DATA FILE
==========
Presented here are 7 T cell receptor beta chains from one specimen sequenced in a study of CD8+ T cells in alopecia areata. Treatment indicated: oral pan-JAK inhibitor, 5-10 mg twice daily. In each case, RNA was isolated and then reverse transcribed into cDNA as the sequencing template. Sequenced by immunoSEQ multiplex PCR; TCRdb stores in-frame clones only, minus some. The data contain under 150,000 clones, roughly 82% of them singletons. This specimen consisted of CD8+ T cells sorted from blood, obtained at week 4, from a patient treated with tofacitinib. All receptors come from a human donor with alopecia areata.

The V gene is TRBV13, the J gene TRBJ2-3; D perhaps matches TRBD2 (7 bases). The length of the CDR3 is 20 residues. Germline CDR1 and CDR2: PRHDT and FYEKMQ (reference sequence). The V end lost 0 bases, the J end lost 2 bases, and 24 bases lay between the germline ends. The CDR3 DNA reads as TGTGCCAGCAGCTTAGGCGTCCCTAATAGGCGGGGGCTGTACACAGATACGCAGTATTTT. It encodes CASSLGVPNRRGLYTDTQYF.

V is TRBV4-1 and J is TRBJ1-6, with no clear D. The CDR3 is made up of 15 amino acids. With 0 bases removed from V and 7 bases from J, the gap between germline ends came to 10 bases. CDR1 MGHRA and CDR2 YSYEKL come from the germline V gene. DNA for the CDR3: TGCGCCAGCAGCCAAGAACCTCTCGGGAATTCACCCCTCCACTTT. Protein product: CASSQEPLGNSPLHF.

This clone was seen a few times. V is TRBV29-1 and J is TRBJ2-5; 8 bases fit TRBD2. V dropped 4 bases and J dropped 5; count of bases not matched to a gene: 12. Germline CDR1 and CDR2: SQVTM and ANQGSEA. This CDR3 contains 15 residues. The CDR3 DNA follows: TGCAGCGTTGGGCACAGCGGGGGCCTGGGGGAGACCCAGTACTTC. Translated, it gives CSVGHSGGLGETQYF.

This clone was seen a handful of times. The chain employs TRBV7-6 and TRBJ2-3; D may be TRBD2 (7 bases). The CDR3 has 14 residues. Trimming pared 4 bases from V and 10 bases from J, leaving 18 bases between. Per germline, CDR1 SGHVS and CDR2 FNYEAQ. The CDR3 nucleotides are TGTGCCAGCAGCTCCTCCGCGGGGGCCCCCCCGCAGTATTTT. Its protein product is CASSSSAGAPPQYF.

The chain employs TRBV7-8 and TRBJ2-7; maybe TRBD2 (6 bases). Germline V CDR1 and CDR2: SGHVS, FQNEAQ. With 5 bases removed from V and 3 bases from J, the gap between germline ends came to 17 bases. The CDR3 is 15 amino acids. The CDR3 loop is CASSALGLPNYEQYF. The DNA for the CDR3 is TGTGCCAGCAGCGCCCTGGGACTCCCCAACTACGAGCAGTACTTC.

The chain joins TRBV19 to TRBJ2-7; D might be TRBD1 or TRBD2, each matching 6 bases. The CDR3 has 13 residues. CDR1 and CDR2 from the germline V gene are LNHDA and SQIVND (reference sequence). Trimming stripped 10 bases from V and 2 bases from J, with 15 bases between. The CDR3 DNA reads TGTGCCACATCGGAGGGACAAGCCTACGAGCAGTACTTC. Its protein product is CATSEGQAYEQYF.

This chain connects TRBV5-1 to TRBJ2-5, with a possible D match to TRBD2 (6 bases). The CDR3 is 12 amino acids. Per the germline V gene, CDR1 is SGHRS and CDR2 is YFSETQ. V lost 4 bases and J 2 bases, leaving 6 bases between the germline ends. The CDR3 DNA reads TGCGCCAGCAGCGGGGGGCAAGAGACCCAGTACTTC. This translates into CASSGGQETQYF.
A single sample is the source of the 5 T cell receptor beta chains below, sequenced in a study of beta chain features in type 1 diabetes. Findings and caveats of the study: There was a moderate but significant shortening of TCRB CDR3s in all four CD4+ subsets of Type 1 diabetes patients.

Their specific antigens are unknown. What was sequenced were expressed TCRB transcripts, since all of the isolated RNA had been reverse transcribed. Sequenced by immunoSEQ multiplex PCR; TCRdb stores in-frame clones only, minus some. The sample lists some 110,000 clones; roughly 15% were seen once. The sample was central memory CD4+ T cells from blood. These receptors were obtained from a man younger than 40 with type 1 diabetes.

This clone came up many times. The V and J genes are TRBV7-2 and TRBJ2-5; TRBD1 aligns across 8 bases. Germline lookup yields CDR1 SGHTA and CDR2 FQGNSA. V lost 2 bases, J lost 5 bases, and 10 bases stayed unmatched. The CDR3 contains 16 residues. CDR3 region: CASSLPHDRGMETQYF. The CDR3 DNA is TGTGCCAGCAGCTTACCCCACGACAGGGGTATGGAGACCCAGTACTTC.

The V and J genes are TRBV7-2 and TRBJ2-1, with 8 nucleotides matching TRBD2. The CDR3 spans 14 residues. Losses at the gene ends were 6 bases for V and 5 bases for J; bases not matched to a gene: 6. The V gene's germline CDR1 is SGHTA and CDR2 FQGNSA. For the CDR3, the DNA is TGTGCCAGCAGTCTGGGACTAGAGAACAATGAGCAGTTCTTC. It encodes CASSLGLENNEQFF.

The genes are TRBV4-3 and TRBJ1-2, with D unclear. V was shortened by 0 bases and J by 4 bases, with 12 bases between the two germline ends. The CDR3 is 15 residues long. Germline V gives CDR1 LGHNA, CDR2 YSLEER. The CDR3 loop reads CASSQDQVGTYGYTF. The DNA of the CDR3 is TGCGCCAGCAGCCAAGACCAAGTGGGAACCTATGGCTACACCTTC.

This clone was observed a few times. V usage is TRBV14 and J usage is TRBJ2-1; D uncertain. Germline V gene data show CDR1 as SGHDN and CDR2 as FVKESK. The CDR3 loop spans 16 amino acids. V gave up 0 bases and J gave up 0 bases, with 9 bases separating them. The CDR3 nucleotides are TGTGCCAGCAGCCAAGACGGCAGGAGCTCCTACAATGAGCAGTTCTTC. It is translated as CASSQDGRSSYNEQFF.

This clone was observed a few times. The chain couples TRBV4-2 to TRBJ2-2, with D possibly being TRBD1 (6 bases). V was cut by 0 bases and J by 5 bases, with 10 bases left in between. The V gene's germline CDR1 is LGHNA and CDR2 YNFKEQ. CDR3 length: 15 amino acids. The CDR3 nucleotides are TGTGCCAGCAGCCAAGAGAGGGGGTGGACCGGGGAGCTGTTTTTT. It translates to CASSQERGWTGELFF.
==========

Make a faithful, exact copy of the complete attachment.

Presented here are 7 T cell receptor beta chains from one specimen sequenced in a study of CD8+ T cells in alopecia areata. Treatment indicated: oral pan-JAK inhibitor, 5-10 mg twice daily. In each case, RNA was isolated and then reverse transcribed into cDNA as the sequencing template. Sequenced by immunoSEQ multiplex PCR; TCRdb stores in-frame clones only, minus some. The data contain under 150,000 clones, roughly 82% of them singletons. This specimen consisted of CD8+ T cells sorted from blood, obtained at week 4, from a patient treated with tofacitinib. All receptors come from a human donor with alopecia areata.

The V gene is TRBV13, the J gene TRBJ2-3; D perhaps matches TRBD2 (7 bases). The length of the CDR3 is 20 residues. Germline CDR1 and CDR2: PRHDT and FYEKMQ (reference sequence). The V end lost 0 bases, the J end lost 2 bases, and 24 bases lay between the germline ends. The CDR3 DNA reads as TGTGCCAGCAGCTTAGGCGTCCCTAATAGGCGGGGGCTGTACACAGATACGCAGTATTTT. It encodes CASSLGVPNRRGLYTDTQYF.

V is TRBV4-1 and J is TRBJ1-6, with no clear D. The CDR3 is made up of 15 amino acids. With 0 bases removed from V and 7 bases from J, the gap between germline ends came to 10 bases. CDR1 MGHRA and CDR2 YSYEKL come from the germline V gene. DNA for the CDR3: TGCGCCAGCAGCCAAGAACCTCTCGGGAATTCACCCCTCCACTTT. Protein product: CASSQEPLGNSPLHF.

This clone was seen a few times. V is TRBV29-1 and J is TRBJ2-5; 8 bases fit TRBD2. V dropped 4 bases and J dropped 5; count of bases not matched to a gene: 12. Germline CDR1 and CDR2: SQVTM and ANQGSEA. This CDR3 contains 15 residues. The CDR3 DNA follows: TGCAGCGTTGGGCACAGCGGGGGCCTGGGGGAGACCCAGTACTTC. Translated, it gives CSVGHSGGLGETQYF.

This clone was seen a handful of times. The chain employs TRBV7-6 and TRBJ2-3; D may be TRBD2 (7 bases). The CDR3 has 14 residues. Trimming pared 4 bases from V and 10 bases from J, leaving 18 bases between. Per germline, CDR1 SGHVS and CDR2 FNYEAQ. The CDR3 nucleotides are TGTGCCAGCAGCTCCTCCGCGGGGGCCCCCCCGCAGTATTTT. Its protein product is CASSSSAGAPPQYF.

The chain employs TRBV7-8 and TRBJ2-7; maybe TRBD2 (6 bases). Germline V CDR1 and CDR2: SGHVS, FQNEAQ. With 5 bases removed from V and 3 bases from J, the gap between germline ends came to 17 bases. The CDR3 is 15 amino acids. The CDR3 loop is CASSALGLPNYEQYF. The DNA for the CDR3 is TGTGCCAGCAGCGCCCTGGGACTCCCCAACTACGAGCAGTACTTC.

The chain joins TRBV19 to TRBJ2-7; D might be TRBD1 or TRBD2, each matching 6 bases. The CDR3 has 13 residues. CDR1 and CDR2 from the germline V gene are LNHDA and SQIVND (reference sequence). Trimming stripped 10 bases from V and 2 bases from J, with 15 bases between. The CDR3 DNA reads TGTGCCACATCGGAGGGACAAGCCTACGAGCAGTACTTC. Its protein product is CATSEGQAYEQYF.

This chain connects TRBV5-1 to TRBJ2-5, with a possible D match to TRBD2 (6 bases). The CDR3 is 12 amino acids. Per the germline V gene, CDR1 is SGHRS and CDR2 is YFSETQ. V lost 4 bases and J 2 bases, leaving 6 bases between the germline ends. The CDR3 DNA reads TGCGCCAGCAGCGGGGGGCAAGAGACCCAGTACTTC. This translates into CASSGGQETQYF.
A single sample is the source of the 5 T cell receptor beta chains below, sequenced in a study of beta chain features in type 1 diabetes. Findings and caveats of the study: There was a moderate but significant shortening of TCRB CDR3s in all four CD4+ subsets of Type 1 diabetes patients.

Their specific antigens are unknown. What was sequenced were expressed TCRB transcripts, since all of the isolated RNA had been reverse transcribed. Sequenced by immunoSEQ multiplex PCR; TCRdb stores in-frame clones only, minus some. The sample lists some 110,000 clones; roughly 15% were seen once. The sample was central memory CD4+ T cells from blood. These receptors were obtained from a man younger than 40 with type 1 diabetes.

This clone came up many times. The V and J genes are TRBV7-2 and TRBJ2-5; TRBD1 aligns across 8 bases. Germline lookup yields CDR1 SGHTA and CDR2 FQGNSA. V lost 2 bases, J lost 5 bases, and 10 bases stayed unmatched. The CDR3 contains 16 residues. CDR3 region: CASSLPHDRGMETQYF. The CDR3 DNA is TGTGCCAGCAGCTTACCCCACGACAGGGGTATGGAGACCCAGTACTTC.

The V and J genes are TRBV7-2 and TRBJ2-1, with 8 nucleotides matching TRBD2. The CDR3 spans 14 residues. Losses at the gene ends were 6 bases for V and 5 bases for J; bases not matched to a gene: 6. The V gene's germline CDR1 is SGHTA and CDR2 FQGNSA. For the CDR3, the DNA is TGTGCCAGCAGTCTGGGACTAGAGAACAATGAGCAGTTCTTC. It encodes CASSLGLENNEQFF.

The genes are TRBV4-3 and TRBJ1-2, with D unclear. V was shortened by 0 bases and J by 4 bases, with 12 bases between the two germline ends. The CDR3 is 15 residues long. Germline V gives CDR1 LGHNA, CDR2 YSLEER. The CDR3 loop reads CASSQDQVGTYGYTF. The DNA of the CDR3 is TGCGCCAGCAGCCAAGACCAAGTGGGAACCTATGGCTACACCTTC.

This clone was observed a few times. V usage is TRBV14 and J usage is TRBJ2-1; D uncertain. Germline V gene data show CDR1 as SGHDN and CDR2 as FVKESK. The CDR3 loop spans 16 amino acids. V gave up 0 bases and J gave up 0 bases, with 9 bases separating them. The CDR3 nucleotides are TGTGCCAGCAGCCAAGACGGCAGGAGCTCCTACAATGAGCAGTTCTTC. It is translated as CASSQDGRSSYNEQFF.

This clone was observed a few times. The chain couples TRBV4-2 to TRBJ2-2, with D possibly being TRBD1 (6 bases). V was cut by 0 bases and J by 5 bases, with 10 bases left in between. The V gene's germline CDR1 is LGHNA and CDR2 YNFKEQ. CDR3 length: 15 amino acids. The CDR3 nucleotides are TGTGCCAGCAGCCAAGAGAGGGGGTGGACCGGGGAGCTGTTTTTT. It translates to CASSQERGWTGELFF.